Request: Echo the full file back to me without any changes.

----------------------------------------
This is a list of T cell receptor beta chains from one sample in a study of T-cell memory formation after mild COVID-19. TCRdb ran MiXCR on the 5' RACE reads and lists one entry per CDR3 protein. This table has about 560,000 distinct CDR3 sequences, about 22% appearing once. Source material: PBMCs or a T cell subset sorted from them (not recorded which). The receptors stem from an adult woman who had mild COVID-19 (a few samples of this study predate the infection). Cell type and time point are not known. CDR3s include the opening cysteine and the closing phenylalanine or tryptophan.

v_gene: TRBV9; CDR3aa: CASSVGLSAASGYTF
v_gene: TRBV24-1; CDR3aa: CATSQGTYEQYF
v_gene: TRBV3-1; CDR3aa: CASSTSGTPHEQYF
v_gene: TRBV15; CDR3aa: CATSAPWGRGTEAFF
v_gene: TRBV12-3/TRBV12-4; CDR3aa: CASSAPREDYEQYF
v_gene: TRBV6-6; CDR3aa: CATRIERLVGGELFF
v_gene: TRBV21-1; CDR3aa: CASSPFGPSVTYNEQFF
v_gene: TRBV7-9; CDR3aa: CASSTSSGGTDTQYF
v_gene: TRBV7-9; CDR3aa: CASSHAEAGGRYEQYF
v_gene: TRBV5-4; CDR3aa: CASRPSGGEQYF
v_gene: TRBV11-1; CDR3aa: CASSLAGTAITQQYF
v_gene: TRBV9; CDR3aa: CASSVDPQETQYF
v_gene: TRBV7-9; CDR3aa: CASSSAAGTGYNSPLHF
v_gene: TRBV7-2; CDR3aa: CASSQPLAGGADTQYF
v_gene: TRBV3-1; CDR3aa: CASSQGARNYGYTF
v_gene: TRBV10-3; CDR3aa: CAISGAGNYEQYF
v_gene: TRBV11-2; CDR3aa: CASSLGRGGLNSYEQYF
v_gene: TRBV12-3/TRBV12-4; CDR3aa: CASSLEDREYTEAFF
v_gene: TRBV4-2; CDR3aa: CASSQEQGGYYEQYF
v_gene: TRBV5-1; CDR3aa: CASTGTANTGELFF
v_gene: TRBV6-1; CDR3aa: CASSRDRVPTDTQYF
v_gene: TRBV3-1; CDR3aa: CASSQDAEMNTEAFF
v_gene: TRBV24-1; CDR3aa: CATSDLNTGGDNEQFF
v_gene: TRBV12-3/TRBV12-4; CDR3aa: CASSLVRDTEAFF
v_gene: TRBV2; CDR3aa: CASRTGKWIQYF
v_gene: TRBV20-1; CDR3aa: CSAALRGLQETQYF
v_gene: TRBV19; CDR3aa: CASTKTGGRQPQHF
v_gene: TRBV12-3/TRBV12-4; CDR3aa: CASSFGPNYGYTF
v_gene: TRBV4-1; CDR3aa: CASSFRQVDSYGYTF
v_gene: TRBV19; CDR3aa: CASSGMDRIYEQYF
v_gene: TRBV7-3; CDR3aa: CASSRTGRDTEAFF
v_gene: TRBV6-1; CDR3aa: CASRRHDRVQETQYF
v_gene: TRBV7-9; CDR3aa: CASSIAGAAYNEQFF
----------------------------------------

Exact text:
This is a list of T cell receptor beta chains from one sample in a study of T-cell memory formation after mild COVID-19. TCRdb ran MiXCR on the 5' RACE reads and lists one entry per CDR3 protein. This table has about 560,000 distinct CDR3 sequences, about 22% appearing once. Source material: PBMCs or a T cell subset sorted from them (not recorded which). The receptors stem from an adult woman who had mild COVID-19 (a few samples of this study predate the infection). Cell type and time point are not known. CDR3s include the opening cysteine and the closing phenylalanine or tryptophan.

v_gene: TRBV9; CDR3aa: CASSVGLSAASGYTF
v_gene: TRBV24-1; CDR3aa: CATSQGTYEQYF
v_gene: TRBV3-1; CDR3aa: CASSTSGTPHEQYF
v_gene: TRBV15; CDR3aa: CATSAPWGRGTEAFF
v_gene: TRBV12-3/TRBV12-4; CDR3aa: CASSAPREDYEQYF
v_gene: TRBV6-6; CDR3aa: CATRIERLVGGELFF
v_gene: TRBV21-1; CDR3aa: CASSPFGPSVTYNEQFF
v_gene: TRBV7-9; CDR3aa: CASSTSSGGTDTQYF
v_gene: TRBV7-9; CDR3aa: CASSHAEAGGRYEQYF
v_gene: TRBV5-4; CDR3aa: CASRPSGGEQYF
v_gene: TRBV11-1; CDR3aa: CASSLAGTAITQQYF
v_gene: TRBV9; CDR3aa: CASSVDPQETQYF
v_gene: TRBV7-9; CDR3aa: CASSSAAGTGYNSPLHF
v_gene: TRBV7-2; CDR3aa: CASSQPLAGGADTQYF
v_gene: TRBV3-1; CDR3aa: CASSQGARNYGYTF
v_gene: TRBV10-3; CDR3aa: CAISGAGNYEQYF
v_gene: TRBV11-2; CDR3aa: CASSLGRGGLNSYEQYF
v_gene: TRBV12-3/TRBV12-4; CDR3aa: CASSLEDREYTEAFF
v_gene: TRBV4-2; CDR3aa: CASSQEQGGYYEQYF
v_gene: TRBV5-1; CDR3aa: CASTGTANTGELFF
v_gene: TRBV6-1; CDR3aa: CASSRDRVPTDTQYF
v_gene: TRBV3-1; CDR3aa: CASSQDAEMNTEAFF
v_gene: TRBV24-1; CDR3aa: CATSDLNTGGDNEQFF
v_gene: TRBV12-3/TRBV12-4; CDR3aa: CASSLVRDTEAFF
v_gene: TRBV2; CDR3aa: CASRTGKWIQYF
v_gene: TRBV20-1; CDR3aa: CSAALRGLQETQYF
v_gene: TRBV19; CDR3aa: CASTKTGGRQPQHF
v_gene: TRBV12-3/TRBV12-4; CDR3aa: CASSFGPNYGYTF
v_gene: TRBV4-1; CDR3aa: CASSFRQVDSYGYTF
v_gene: TRBV19; CDR3aa: CASSGMDRIYEQYF
v_gene: TRBV7-3; CDR3aa: CASSRTGRDTEAFF
v_gene: TRBV6-1; CDR3aa: CASRRHDRVQETQYF
v_gene: TRBV7-9; CDR3aa: CASSIAGAAYNEQFF